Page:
They moved to Terrell, and he worked on her family's farm for four years, and then ultimately found another job. He doesn't long for what he lost. He doesn't sit and pine for what might have been. He earned his RAF wings, though he never used them, and he married a girl from Texas under the most improbable circumstances.

Now he sits in a small museum, which the unprepossessing name "British Flight Training School No. 1 Museum", out at the Terrell Airport. It's an amazingly well done museum,with memorabilia and text to explain this four-year slice of history. His accent
still has the pleasant light overlay of Hampshire, and he sat me down and gave me the story of the school, and his own story. We were the only people in the museum, and we spoke until closing time.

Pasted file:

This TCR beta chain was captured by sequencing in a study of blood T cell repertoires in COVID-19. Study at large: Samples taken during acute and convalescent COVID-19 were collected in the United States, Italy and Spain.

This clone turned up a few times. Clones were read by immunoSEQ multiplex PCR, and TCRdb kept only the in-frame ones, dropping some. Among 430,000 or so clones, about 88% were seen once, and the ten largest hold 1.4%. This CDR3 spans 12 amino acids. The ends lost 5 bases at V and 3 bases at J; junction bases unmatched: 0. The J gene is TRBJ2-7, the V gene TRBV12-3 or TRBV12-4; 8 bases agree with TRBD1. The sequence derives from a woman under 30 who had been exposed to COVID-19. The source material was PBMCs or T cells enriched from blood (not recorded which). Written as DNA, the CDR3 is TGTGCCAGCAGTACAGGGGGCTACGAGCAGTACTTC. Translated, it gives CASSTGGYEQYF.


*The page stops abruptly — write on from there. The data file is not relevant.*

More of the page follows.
I think now that I wish I had asked more about his particular love story. What color were her eyes? How many children did they have? He told me a story about how he could not get a job at Love Field Airport in Dallas, because he was an alien, but I never asked how he did fill his work days. Is she still alive? Just how did they meet? What was their favorite dance? I will never be a romance writer, I fear.

Yet his story touched me, and yesterday was a good day for me to hear it. Yesterday my own love story reached a new milestone. My wife and I married in 1990 on a rainy May day,
when the Kansas City colors popped in the way that rainy-day colors do. We married in a time of peace, and although we also met when I was traveling for work (indeed, we met on the plane in transit from Los Angeles to Dallas, during a time when I made regular trips to work on a case in Calfornia), we faced no deprivations or hardships.

So many times it occurs to those of us today that we are but a shadow of "the greatest generation", a set of ordinary folks who, despite natural inclinations to wish they could get on with their lives without the risk and heartbreak, somehow managed to set a goodish part of things right after fascism had sent Europe all wrong.